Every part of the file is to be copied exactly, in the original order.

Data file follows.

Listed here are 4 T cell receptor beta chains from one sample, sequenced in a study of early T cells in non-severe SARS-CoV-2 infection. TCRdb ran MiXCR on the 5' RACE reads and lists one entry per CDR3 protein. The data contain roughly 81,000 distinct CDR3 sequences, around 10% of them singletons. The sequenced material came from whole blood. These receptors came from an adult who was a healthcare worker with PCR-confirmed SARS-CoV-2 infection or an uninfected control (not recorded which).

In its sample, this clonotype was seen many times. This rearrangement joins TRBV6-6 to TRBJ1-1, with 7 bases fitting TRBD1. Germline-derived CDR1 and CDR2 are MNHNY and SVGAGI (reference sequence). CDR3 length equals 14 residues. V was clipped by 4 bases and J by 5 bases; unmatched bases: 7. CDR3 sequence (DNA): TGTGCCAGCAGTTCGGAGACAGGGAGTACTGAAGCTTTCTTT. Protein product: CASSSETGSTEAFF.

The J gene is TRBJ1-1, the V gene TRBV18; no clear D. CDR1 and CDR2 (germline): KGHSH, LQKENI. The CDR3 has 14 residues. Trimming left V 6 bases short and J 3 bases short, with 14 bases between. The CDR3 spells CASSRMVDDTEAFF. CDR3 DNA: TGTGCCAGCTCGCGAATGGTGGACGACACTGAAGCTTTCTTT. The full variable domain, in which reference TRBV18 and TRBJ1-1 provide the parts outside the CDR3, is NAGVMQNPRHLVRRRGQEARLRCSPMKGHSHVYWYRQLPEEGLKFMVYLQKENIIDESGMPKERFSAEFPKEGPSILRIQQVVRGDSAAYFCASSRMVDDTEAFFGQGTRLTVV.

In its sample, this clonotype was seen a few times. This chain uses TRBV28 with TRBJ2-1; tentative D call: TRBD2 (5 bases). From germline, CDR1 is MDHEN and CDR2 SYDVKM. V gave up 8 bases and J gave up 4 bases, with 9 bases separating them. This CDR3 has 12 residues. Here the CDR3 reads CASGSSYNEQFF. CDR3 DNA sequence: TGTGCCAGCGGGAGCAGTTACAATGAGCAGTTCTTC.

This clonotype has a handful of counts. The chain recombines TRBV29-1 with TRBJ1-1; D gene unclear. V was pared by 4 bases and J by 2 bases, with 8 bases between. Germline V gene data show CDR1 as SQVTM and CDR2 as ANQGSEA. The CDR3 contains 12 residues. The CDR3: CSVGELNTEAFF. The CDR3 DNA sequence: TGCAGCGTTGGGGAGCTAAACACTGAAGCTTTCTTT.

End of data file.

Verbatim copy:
Listed here are 4 T cell receptor beta chains from one sample, sequenced in a study of early T cells in non-severe SARS-CoV-2 infection. TCRdb ran MiXCR on the 5' RACE reads and lists one entry per CDR3 protein. The data contain roughly 81,000 distinct CDR3 sequences, around 10% of them singletons. The sequenced material came from whole blood. These receptors came from an adult who was a healthcare worker with PCR-confirmed SARS-CoV-2 infection or an uninfected control (not recorded which).

In its sample, this clonotype was seen many times. This rearrangement joins TRBV6-6 to TRBJ1-1, with 7 bases fitting TRBD1. Germline-derived CDR1 and CDR2 are MNHNY and SVGAGI (reference sequence). CDR3 length equals 14 residues. V was clipped by 4 bases and J by 5 bases; unmatched bases: 7. CDR3 sequence (DNA): TGTGCCAGCAGTTCGGAGACAGGGAGTACTGAAGCTTTCTTT. Protein product: CASSSETGSTEAFF.

The J gene is TRBJ1-1, the V gene TRBV18; no clear D. CDR1 and CDR2 (germline): KGHSH, LQKENI. The CDR3 has 14 residues. Trimming left V 6 bases short and J 3 bases short, with 14 bases between. The CDR3 spells CASSRMVDDTEAFF. CDR3 DNA: TGTGCCAGCTCGCGAATGGTGGACGACACTGAAGCTTTCTTT. The full variable domain, in which reference TRBV18 and TRBJ1-1 provide the parts outside the CDR3, is NAGVMQNPRHLVRRRGQEARLRCSPMKGHSHVYWYRQLPEEGLKFMVYLQKENIIDESGMPKERFSAEFPKEGPSILRIQQVVRGDSAAYFCASSRMVDDTEAFFGQGTRLTVV.

In its sample, this clonotype was seen a few times. This chain uses TRBV28 with TRBJ2-1; tentative D call: TRBD2 (5 bases). From germline, CDR1 is MDHEN and CDR2 SYDVKM. V gave up 8 bases and J gave up 4 bases, with 9 bases separating them. This CDR3 has 12 residues. Here the CDR3 reads CASGSSYNEQFF. CDR3 DNA sequence: TGTGCCAGCGGGAGCAGTTACAATGAGCAGTTCTTC.

This clonotype has a handful of counts. The chain recombines TRBV29-1 with TRBJ1-1; D gene unclear. V was pared by 4 bases and J by 2 bases, with 8 bases between. Germline V gene data show CDR1 as SQVTM and CDR2 as ANQGSEA. The CDR3 contains 12 residues. The CDR3: CSVGELNTEAFF. The CDR3 DNA sequence: TGCAGCGTTGGGGAGCTAAACACTGAAGCTTTCTTT.